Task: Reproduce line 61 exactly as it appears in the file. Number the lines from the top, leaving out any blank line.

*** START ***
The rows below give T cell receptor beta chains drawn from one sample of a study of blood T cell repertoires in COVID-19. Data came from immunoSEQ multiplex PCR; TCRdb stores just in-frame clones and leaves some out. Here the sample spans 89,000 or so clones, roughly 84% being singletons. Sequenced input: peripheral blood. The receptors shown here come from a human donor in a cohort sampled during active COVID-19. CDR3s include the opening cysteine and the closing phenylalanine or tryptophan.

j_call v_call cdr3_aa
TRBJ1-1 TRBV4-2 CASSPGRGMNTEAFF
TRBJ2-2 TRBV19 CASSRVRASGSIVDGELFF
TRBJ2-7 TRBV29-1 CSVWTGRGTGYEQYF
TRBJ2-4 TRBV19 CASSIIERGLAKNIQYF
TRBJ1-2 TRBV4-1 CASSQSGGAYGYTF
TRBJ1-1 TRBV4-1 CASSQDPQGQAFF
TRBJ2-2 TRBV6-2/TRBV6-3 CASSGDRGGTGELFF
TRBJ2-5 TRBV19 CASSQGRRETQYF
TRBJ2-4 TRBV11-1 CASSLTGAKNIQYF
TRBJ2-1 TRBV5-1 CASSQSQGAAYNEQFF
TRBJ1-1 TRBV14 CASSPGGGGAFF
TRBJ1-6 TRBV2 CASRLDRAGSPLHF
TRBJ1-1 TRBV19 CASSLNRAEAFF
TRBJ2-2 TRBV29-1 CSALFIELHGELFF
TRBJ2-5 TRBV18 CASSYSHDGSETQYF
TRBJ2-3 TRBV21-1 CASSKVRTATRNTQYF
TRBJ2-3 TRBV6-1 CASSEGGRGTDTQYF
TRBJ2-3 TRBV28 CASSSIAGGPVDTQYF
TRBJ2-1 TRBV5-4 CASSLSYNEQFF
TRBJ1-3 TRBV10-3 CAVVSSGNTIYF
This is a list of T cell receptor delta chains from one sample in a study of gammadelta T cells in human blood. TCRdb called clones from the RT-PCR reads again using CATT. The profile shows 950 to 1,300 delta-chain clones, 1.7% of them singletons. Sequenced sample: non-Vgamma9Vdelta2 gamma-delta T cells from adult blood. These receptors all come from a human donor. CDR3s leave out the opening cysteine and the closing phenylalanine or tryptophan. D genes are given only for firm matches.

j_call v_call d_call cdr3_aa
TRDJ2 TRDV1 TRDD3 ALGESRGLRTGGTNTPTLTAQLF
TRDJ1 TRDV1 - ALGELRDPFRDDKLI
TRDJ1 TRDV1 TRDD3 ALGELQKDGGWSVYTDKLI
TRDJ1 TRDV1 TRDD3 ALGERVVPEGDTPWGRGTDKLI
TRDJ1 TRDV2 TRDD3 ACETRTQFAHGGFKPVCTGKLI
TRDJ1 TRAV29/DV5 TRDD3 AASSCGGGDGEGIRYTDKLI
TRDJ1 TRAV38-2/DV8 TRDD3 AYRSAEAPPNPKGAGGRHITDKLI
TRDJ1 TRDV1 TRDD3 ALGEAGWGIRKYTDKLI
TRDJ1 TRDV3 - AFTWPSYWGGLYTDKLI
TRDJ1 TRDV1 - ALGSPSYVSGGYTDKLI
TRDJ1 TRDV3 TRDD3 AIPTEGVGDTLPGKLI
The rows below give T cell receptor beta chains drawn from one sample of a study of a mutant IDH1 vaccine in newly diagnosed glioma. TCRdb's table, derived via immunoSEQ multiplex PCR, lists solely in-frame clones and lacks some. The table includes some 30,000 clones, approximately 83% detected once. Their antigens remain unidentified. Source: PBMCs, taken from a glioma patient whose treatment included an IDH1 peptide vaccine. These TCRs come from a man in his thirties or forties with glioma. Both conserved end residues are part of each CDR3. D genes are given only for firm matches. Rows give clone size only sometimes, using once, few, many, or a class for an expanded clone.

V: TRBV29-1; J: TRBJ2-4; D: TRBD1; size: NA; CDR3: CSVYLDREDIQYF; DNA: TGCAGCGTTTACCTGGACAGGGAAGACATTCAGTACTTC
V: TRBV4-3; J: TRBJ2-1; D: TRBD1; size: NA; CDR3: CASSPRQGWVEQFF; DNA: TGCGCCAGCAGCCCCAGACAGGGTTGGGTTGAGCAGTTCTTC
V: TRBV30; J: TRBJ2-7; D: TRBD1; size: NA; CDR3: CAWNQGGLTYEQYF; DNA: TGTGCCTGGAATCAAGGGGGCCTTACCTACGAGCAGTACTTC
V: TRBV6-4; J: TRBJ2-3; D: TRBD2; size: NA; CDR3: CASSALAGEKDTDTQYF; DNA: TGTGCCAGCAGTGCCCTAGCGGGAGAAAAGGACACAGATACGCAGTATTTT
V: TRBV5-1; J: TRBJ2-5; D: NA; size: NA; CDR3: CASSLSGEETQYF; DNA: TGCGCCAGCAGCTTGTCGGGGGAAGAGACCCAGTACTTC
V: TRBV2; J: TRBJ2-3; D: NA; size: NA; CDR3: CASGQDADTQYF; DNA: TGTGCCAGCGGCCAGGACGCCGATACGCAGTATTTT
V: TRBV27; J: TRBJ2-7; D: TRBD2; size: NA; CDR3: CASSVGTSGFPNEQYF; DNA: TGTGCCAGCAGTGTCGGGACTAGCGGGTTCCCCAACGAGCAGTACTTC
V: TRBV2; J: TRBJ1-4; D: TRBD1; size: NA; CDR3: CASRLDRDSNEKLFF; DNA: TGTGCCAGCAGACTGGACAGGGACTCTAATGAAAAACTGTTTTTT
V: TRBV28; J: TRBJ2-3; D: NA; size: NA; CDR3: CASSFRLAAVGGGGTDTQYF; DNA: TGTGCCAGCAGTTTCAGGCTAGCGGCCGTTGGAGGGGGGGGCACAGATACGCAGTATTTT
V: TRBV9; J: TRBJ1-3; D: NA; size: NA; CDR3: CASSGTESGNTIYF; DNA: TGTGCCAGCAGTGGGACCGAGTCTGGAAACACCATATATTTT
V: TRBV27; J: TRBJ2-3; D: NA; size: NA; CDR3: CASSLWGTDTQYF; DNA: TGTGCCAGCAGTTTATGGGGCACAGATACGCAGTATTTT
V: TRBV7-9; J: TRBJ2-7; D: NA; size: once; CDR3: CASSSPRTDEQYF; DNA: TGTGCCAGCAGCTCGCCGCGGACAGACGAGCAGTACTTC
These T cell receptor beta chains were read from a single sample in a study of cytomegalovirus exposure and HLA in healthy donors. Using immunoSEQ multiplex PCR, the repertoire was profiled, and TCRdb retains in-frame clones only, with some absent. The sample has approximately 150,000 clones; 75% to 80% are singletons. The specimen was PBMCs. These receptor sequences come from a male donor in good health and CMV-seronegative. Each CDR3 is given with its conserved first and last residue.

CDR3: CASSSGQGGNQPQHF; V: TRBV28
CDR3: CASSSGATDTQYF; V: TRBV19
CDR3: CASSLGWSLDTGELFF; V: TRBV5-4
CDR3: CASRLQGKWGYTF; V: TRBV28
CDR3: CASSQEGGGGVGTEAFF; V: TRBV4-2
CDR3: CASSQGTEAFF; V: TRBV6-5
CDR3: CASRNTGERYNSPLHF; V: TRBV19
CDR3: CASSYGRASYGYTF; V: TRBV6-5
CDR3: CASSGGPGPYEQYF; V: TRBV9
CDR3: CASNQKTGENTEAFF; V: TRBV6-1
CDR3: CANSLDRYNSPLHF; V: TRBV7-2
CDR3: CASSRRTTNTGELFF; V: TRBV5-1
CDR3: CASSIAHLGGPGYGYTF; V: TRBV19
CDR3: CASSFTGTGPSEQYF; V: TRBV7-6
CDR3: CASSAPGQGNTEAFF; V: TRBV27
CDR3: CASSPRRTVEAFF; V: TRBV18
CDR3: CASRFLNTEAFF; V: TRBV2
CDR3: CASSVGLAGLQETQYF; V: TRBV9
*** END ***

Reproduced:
CDR3: CASSRRTTNTGELFF; V: TRBV5-1